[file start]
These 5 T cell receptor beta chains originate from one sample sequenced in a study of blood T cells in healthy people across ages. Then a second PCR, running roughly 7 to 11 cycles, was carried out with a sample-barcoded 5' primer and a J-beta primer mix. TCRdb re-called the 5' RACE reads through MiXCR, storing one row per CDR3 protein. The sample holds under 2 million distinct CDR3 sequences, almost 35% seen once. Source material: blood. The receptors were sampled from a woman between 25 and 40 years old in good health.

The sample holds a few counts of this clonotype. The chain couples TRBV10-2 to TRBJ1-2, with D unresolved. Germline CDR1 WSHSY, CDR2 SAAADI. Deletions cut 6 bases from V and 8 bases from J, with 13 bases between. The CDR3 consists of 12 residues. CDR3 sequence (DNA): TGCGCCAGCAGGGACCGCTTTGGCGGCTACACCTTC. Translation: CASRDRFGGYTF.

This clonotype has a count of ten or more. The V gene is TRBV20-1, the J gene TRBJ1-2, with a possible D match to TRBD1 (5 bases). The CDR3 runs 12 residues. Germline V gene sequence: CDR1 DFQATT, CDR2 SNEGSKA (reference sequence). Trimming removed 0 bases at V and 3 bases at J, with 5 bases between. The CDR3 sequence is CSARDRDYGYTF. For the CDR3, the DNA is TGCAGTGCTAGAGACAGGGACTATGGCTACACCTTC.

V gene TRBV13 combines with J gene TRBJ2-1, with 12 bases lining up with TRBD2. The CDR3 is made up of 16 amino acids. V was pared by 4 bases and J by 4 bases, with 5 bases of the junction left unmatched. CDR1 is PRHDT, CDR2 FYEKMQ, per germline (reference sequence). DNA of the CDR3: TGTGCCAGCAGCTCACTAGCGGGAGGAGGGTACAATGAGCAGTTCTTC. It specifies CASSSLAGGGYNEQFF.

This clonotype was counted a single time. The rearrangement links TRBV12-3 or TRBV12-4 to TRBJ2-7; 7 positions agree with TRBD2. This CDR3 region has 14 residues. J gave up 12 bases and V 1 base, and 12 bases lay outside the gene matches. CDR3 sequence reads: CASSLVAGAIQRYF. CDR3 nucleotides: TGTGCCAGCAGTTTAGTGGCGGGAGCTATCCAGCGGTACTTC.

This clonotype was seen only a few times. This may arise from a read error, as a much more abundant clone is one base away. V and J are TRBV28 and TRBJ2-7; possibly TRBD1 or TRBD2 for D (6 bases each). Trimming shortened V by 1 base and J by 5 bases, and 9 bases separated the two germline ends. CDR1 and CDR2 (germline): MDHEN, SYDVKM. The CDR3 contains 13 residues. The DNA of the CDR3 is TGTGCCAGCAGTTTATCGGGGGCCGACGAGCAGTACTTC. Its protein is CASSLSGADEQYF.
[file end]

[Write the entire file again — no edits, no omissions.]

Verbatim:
These 5 T cell receptor beta chains originate from one sample sequenced in a study of blood T cells in healthy people across ages. Then a second PCR, running roughly 7 to 11 cycles, was carried out with a sample-barcoded 5' primer and a J-beta primer mix. TCRdb re-called the 5' RACE reads through MiXCR, storing one row per CDR3 protein. The sample holds under 2 million distinct CDR3 sequences, almost 35% seen once. Source material: blood. The receptors were sampled from a woman between 25 and 40 years old in good health.

The sample holds a few counts of this clonotype. The chain couples TRBV10-2 to TRBJ1-2, with D unresolved. Germline CDR1 WSHSY, CDR2 SAAADI. Deletions cut 6 bases from V and 8 bases from J, with 13 bases between. The CDR3 consists of 12 residues. CDR3 sequence (DNA): TGCGCCAGCAGGGACCGCTTTGGCGGCTACACCTTC. Translation: CASRDRFGGYTF.

This clonotype has a count of ten or more. The V gene is TRBV20-1, the J gene TRBJ1-2, with a possible D match to TRBD1 (5 bases). The CDR3 runs 12 residues. Germline V gene sequence: CDR1 DFQATT, CDR2 SNEGSKA (reference sequence). Trimming removed 0 bases at V and 3 bases at J, with 5 bases between. The CDR3 sequence is CSARDRDYGYTF. For the CDR3, the DNA is TGCAGTGCTAGAGACAGGGACTATGGCTACACCTTC.

V gene TRBV13 combines with J gene TRBJ2-1, with 12 bases lining up with TRBD2. The CDR3 is made up of 16 amino acids. V was pared by 4 bases and J by 4 bases, with 5 bases of the junction left unmatched. CDR1 is PRHDT, CDR2 FYEKMQ, per germline (reference sequence). DNA of the CDR3: TGTGCCAGCAGCTCACTAGCGGGAGGAGGGTACAATGAGCAGTTCTTC. It specifies CASSSLAGGGYNEQFF.

This clonotype was counted a single time. The rearrangement links TRBV12-3 or TRBV12-4 to TRBJ2-7; 7 positions agree with TRBD2. This CDR3 region has 14 residues. J gave up 12 bases and V 1 base, and 12 bases lay outside the gene matches. CDR3 sequence reads: CASSLVAGAIQRYF. CDR3 nucleotides: TGTGCCAGCAGTTTAGTGGCGGGAGCTATCCAGCGGTACTTC.

This clonotype was seen only a few times. This may arise from a read error, as a much more abundant clone is one base away. V and J are TRBV28 and TRBJ2-7; possibly TRBD1 or TRBD2 for D (6 bases each). Trimming shortened V by 1 base and J by 5 bases, and 9 bases separated the two germline ends. CDR1 and CDR2 (germline): MDHEN, SYDVKM. The CDR3 contains 13 residues. The DNA of the CDR3 is TGTGCCAGCAGTTTATCGGGGGCCGACGAGCAGTACTTC. Its protein is CASSLSGADEQYF.